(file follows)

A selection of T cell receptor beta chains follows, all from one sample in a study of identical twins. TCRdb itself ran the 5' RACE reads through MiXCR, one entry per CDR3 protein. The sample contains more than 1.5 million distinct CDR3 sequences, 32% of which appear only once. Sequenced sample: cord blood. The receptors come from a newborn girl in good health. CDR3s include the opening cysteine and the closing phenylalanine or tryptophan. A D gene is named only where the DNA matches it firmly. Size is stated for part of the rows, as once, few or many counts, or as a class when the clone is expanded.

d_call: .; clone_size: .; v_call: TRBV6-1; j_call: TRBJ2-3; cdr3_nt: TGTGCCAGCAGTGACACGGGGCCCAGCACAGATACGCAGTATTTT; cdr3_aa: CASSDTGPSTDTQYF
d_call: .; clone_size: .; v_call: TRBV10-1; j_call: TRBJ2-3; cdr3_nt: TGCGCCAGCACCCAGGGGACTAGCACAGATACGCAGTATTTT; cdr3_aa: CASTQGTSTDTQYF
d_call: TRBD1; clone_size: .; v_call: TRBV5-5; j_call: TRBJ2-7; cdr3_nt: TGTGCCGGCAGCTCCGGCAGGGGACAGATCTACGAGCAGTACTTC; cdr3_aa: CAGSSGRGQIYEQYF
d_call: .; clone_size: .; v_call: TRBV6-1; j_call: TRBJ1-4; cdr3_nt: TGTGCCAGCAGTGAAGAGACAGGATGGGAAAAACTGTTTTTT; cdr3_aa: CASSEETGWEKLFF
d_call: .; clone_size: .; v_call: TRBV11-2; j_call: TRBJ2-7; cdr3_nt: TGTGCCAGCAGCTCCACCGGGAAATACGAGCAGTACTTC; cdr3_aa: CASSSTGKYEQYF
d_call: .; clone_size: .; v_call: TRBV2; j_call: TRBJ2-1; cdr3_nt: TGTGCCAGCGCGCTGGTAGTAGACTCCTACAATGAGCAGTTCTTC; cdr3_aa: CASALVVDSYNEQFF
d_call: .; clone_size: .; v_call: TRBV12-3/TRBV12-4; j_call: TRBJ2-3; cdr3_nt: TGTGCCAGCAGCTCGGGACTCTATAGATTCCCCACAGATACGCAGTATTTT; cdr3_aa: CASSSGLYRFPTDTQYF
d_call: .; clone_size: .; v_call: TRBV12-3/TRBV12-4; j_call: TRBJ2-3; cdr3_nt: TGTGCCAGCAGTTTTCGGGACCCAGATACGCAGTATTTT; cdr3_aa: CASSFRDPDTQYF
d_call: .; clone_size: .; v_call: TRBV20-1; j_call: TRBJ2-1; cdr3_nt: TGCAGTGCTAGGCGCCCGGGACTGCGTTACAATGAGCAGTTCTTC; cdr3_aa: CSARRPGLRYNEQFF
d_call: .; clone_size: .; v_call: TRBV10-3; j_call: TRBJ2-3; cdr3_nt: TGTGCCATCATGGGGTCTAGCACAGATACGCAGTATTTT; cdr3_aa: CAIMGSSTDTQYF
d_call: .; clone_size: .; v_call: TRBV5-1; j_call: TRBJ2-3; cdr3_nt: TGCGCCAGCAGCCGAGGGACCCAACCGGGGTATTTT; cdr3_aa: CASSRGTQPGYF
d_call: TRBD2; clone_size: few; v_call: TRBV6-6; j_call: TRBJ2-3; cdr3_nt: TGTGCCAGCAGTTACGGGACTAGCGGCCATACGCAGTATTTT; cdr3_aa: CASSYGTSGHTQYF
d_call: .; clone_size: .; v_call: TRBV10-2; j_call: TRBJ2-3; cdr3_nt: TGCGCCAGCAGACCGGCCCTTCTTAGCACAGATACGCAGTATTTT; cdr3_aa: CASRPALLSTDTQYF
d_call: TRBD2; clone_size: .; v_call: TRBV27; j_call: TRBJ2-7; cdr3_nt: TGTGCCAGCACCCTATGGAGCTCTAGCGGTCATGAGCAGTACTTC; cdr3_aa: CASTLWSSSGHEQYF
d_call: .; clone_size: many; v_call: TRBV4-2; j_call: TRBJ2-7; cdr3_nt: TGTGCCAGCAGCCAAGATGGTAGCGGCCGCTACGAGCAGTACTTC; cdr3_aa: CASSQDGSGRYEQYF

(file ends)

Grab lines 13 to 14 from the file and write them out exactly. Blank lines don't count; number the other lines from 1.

d_call: TRBD2; clone_size: few; v_call: TRBV6-6; j_call: TRBJ2-3; cdr3_nt: TGTGCCAGCAGTTACGGGACTAGCGGCCATACGCAGTATTTT; cdr3_aa: CASSYGTSGHTQYF
d_call: .; clone_size: .; v_call: TRBV10-2; j_call: TRBJ2-3; cdr3_nt: TGCGCCAGCAGACCGGCCCTTCTTAGCACAGATACGCAGTATTTT; cdr3_aa: CASRPALLSTDTQYF